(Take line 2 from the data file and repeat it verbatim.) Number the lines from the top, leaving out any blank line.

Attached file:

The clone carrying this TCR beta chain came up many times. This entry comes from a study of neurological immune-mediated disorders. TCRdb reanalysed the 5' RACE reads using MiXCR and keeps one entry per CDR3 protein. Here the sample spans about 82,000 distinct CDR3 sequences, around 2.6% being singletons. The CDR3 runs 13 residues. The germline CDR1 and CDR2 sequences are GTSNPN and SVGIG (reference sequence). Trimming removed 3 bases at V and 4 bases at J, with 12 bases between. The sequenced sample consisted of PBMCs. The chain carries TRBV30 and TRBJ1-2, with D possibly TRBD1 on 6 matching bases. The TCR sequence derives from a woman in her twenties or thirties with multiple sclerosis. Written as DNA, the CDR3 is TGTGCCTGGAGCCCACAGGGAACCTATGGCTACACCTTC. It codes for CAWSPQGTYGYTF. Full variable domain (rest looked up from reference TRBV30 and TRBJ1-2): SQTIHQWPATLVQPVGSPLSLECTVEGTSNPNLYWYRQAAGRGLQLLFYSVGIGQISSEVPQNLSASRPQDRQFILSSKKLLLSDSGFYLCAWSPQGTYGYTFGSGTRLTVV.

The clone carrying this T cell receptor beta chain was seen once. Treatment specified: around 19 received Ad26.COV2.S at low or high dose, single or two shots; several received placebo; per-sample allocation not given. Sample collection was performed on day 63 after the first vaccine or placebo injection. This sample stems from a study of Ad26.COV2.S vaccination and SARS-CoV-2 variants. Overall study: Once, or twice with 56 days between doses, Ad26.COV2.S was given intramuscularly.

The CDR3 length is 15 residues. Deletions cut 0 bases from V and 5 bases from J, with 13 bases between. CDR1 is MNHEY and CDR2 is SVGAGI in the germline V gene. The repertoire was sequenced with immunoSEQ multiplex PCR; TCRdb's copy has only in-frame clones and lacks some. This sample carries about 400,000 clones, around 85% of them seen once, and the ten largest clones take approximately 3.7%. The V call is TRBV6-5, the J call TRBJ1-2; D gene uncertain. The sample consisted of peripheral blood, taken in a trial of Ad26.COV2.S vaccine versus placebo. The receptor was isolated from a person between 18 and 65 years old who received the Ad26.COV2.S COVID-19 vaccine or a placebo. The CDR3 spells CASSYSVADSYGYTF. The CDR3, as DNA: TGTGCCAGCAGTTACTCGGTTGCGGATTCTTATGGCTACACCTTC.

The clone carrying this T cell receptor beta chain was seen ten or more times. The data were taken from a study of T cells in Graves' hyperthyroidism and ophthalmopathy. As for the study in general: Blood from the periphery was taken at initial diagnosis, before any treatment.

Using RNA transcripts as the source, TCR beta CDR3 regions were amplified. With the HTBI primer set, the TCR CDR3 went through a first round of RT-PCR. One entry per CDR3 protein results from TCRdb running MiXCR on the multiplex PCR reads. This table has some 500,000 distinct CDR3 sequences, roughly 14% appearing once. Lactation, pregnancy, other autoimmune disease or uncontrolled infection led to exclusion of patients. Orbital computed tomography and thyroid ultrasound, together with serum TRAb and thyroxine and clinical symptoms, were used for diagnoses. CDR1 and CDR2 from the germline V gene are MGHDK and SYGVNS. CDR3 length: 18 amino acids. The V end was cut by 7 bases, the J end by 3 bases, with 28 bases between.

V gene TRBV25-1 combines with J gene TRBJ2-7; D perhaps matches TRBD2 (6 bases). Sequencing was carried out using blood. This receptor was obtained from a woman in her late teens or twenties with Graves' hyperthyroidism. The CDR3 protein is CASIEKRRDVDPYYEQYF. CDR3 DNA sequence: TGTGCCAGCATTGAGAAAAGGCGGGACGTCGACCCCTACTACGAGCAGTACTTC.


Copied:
The clone carrying this T cell receptor beta chain was seen once. Treatment specified: around 19 received Ad26.COV2.S at low or high dose, single or two shots; several received placebo; per-sample allocation not given. Sample collection was performed on day 63 after the first vaccine or placebo injection. This sample stems from a study of Ad26.COV2.S vaccination and SARS-CoV-2 variants. Overall study: Once, or twice with 56 days between doses, Ad26.COV2.S was given intramuscularly.